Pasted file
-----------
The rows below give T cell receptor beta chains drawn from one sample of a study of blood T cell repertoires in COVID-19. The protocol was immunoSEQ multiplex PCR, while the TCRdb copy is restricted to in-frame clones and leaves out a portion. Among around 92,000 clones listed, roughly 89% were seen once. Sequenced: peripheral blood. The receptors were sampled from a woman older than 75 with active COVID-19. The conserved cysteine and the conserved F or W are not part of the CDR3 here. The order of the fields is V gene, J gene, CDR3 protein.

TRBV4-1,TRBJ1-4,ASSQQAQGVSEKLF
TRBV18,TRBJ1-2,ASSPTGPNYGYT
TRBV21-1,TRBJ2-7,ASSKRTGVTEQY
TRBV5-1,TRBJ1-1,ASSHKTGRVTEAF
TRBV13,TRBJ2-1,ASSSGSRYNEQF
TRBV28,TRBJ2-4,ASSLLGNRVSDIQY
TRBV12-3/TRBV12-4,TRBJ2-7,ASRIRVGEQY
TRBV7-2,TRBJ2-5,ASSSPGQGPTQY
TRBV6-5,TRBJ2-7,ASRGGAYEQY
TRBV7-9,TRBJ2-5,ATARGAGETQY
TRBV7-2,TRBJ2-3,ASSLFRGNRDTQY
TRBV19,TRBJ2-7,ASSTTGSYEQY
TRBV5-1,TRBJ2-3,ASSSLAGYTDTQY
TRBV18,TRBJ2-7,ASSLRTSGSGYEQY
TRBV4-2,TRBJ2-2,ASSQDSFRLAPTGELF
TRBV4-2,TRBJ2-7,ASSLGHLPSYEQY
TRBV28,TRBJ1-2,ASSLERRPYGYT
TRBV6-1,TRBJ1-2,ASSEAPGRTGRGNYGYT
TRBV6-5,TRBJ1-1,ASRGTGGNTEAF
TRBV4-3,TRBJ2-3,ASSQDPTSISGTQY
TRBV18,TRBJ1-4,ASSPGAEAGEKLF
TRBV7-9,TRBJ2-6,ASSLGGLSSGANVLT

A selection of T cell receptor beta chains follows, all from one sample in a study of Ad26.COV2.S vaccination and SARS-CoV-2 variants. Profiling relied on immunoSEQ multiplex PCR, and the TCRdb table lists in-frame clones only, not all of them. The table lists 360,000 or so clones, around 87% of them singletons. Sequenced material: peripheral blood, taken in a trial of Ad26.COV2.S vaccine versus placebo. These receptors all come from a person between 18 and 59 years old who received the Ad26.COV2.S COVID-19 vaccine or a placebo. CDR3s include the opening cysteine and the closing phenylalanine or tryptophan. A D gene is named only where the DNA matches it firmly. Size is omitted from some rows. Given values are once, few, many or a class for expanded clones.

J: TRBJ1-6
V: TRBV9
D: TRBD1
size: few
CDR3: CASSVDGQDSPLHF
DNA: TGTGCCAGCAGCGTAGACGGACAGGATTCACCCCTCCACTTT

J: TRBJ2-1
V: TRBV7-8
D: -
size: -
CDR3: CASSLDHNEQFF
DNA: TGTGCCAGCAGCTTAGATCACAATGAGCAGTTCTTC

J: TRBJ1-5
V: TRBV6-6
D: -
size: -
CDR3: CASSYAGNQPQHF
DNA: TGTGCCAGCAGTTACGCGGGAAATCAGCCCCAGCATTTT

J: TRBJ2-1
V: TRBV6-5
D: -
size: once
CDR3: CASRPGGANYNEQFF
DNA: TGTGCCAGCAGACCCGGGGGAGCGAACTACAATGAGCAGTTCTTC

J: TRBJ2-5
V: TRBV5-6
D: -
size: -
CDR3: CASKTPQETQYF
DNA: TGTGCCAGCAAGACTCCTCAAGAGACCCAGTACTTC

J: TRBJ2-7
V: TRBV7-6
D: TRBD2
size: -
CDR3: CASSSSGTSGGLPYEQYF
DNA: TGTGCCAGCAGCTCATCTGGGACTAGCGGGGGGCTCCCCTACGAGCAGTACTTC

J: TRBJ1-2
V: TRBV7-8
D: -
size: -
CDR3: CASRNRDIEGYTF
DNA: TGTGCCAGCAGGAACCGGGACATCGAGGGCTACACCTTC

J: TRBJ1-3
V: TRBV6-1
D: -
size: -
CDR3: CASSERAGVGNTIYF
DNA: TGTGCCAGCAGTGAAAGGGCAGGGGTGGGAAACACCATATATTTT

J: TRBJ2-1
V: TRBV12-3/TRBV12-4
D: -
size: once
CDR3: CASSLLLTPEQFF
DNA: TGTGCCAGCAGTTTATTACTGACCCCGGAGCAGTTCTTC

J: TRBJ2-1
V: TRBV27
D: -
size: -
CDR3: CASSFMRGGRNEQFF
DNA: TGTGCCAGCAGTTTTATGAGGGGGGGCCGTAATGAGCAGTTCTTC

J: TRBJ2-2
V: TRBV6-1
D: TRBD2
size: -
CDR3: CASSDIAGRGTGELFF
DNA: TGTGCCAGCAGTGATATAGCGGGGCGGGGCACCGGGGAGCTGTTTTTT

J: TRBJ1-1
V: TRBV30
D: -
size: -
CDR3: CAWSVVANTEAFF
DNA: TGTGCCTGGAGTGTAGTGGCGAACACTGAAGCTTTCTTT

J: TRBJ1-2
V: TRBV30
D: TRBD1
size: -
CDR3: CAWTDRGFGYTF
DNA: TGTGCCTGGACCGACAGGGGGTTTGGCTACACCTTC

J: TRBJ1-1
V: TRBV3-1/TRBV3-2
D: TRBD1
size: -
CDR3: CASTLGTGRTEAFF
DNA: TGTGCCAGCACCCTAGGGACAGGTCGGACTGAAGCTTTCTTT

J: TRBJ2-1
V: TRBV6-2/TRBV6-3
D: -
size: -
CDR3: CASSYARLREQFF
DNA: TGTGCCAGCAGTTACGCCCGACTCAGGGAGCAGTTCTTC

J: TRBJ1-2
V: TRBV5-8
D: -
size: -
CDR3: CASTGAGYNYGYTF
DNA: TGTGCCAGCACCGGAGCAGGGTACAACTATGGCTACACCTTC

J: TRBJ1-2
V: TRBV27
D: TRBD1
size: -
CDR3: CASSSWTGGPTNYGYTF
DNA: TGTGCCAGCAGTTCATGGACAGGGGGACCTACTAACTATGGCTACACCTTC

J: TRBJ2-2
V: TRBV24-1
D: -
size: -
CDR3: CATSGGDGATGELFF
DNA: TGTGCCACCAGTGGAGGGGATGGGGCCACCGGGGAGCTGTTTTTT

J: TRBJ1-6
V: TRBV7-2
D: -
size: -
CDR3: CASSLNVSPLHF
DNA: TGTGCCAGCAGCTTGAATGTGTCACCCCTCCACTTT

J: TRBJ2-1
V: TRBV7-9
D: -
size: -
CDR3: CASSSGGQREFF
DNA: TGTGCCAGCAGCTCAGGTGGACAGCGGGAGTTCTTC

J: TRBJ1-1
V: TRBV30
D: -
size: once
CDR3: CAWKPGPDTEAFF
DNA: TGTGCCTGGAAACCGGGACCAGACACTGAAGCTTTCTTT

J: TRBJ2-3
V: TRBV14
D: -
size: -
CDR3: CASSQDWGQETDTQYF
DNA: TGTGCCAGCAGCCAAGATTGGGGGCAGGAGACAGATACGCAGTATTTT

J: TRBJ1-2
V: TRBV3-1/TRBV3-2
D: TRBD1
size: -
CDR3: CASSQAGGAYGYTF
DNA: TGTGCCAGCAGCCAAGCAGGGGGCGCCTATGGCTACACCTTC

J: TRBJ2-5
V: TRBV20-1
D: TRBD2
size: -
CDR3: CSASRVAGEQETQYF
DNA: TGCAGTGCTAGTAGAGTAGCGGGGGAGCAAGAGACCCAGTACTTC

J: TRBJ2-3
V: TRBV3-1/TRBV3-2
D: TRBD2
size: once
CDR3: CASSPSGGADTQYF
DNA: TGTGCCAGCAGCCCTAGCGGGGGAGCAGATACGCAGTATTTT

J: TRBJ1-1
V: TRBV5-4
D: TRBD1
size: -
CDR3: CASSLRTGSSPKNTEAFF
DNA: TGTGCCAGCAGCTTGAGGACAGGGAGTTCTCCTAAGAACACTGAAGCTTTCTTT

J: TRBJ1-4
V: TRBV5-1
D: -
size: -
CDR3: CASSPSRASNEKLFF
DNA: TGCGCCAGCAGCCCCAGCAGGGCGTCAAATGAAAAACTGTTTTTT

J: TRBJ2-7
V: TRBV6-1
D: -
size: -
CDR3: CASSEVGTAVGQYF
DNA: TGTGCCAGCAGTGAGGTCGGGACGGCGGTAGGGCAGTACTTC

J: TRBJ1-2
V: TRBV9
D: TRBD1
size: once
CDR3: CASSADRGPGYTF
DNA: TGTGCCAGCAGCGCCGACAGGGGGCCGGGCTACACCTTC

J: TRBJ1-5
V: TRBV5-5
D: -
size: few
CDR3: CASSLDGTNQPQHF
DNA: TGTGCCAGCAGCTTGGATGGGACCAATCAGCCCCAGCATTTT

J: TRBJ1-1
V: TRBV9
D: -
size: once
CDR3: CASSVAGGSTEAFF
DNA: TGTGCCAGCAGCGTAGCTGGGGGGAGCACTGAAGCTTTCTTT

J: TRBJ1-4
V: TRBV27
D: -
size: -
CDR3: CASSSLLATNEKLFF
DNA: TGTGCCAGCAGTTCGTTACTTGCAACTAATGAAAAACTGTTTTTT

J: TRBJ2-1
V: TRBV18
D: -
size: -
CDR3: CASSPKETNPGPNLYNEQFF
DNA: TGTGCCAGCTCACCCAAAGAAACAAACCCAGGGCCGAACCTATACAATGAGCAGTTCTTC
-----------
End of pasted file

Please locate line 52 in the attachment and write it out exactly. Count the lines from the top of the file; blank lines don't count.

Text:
size: -